4 Reasons You Should Worry About the U.S. Economy

4 Reasons You Should Worry About the U.S. Economy

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Stock investors have four major reasons to worry about the outlook for the U.S. economy, the key driver of the market, according to the Wall Street Journal. The four problems are: historic limits to growth, debt burdens, low investment, and an aging labor force.

Limits to Growth

History shows that growth typically accelerates only in the early stages of an economic cycle, and that President Trump’s deregulatory and tax cutting programs, if they are enacted, would do little to deliver his goal of 3%-4% annual GDP growth at this late stage. In fact, there are only a few instances since the 1980s in which advanced economies were able to increase their annual growth rates by one percentage point or more per year over a sustained period, according to analysis by the International Monetary Fund (IMF) cited by the Journal. Moreover, most of those episodes occurred in the 1990s, during periods of recovery after recessions and against a background of strong worldwide growth.

Debt Burdens

Gross U.S. public debt is projected to soar from around 106% of GDP today to about 117% in a decade, strangling economic growth and private lending. The Journal notes a general imperative in Washington to reduce the federal budget deficit and rein in the growth of the federal debt. However, this is at odds with Trump’s expansionist program of infrastructure spending. Meanwhile, high levels of consumer debt may be putting a brake on personal consumption expenditures. (For more, see also: Why Consumers Are the Biggest Threat to the Economy.)

Low Investment

The U.S. economy already is burdened by low rates of investment and low productivity, which limits prospects for future growth. But, partly due to the debt burden, the country is constrained in its ability to ratchet up spending on digital and physical infrastructure in amounts sufficient to boost productivity significantly. Both technological advances and productivity increases were key contributors to past instances when GDP growth accelerated, the Journal observes.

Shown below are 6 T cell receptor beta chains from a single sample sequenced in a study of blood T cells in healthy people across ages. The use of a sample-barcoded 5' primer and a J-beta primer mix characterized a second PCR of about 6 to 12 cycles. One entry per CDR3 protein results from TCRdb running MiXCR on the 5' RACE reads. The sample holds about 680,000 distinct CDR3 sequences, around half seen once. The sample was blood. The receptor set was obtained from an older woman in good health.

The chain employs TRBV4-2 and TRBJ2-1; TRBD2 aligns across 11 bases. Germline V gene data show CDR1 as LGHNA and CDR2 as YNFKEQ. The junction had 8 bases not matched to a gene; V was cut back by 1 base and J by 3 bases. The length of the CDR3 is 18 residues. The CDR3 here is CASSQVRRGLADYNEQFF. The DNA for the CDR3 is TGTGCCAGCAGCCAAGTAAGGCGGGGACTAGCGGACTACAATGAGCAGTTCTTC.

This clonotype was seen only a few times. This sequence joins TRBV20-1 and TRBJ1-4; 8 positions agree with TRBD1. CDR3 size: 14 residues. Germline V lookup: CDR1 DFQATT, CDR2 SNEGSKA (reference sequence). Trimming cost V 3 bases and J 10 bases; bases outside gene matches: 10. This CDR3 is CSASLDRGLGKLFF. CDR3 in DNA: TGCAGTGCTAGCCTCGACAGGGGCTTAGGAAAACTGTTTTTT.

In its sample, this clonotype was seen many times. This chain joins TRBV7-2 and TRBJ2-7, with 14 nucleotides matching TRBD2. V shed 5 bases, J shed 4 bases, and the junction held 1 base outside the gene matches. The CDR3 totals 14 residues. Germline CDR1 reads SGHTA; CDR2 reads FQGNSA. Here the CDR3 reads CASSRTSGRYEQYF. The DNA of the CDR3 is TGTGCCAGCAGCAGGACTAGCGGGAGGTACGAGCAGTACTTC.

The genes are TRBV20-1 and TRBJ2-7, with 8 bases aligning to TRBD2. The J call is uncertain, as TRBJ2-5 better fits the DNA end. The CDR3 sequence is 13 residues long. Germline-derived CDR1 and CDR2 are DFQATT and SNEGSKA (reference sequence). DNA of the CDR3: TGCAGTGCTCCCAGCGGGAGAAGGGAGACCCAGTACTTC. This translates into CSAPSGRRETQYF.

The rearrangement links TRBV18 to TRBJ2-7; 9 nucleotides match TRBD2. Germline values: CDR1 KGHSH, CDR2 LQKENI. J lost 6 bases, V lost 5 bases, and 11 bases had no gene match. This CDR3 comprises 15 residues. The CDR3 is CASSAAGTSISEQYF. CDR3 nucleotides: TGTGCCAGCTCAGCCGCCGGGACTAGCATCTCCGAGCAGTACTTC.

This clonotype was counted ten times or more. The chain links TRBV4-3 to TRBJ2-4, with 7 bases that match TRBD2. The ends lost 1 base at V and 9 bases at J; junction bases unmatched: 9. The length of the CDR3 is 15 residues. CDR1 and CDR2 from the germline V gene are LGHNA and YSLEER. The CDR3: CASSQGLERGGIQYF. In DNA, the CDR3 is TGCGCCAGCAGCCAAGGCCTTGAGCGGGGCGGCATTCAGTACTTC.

Aging Labor Force

Economic growth normally depends, in part, on an expanding workforce. However, the U.S. labor force is aging, population growth is slowing, and the Trump program includes a clampdown on immigration that would exacerbate the problem. Indeed, expansion of the labor market and higher productivity have been key drivers of GDP growth in advanced economies studied by the IMF, the Journal notes. (For more, see also: Depression-Era Headwinds Restrain the Economy.)

But Expansion May Linger

The current U.S. economic expansion, which began in July 2009, is the third-longest since the late 1940s, according to Barron’s. The longest lasted 10 years in the 1990s. The current expansion has been the slowest of the 12 in that era, averaging just 2.1% GDP growth per year. However, Barron’s adds, its longer duration means that its cumulative increase in U.S. GDP exceeds that attained in the previous expansion, which lasted six years.

Meanwhile, one body of research indicates that the current expansion may be able to last for another two years. Carsten Valgreen, an economist and partner at Applied Global Macro Research, finds that recessions typically occur within five years after the profit margins of non-financial corporations peak during an expansion, Barron’s reports, adding that the peak was attained in the third quarter of 2014. Given the slow and steady pace of the current expansion, it even may last into 2020, Barron’s opines, on an optimistic note.

[“Source-investopedia”]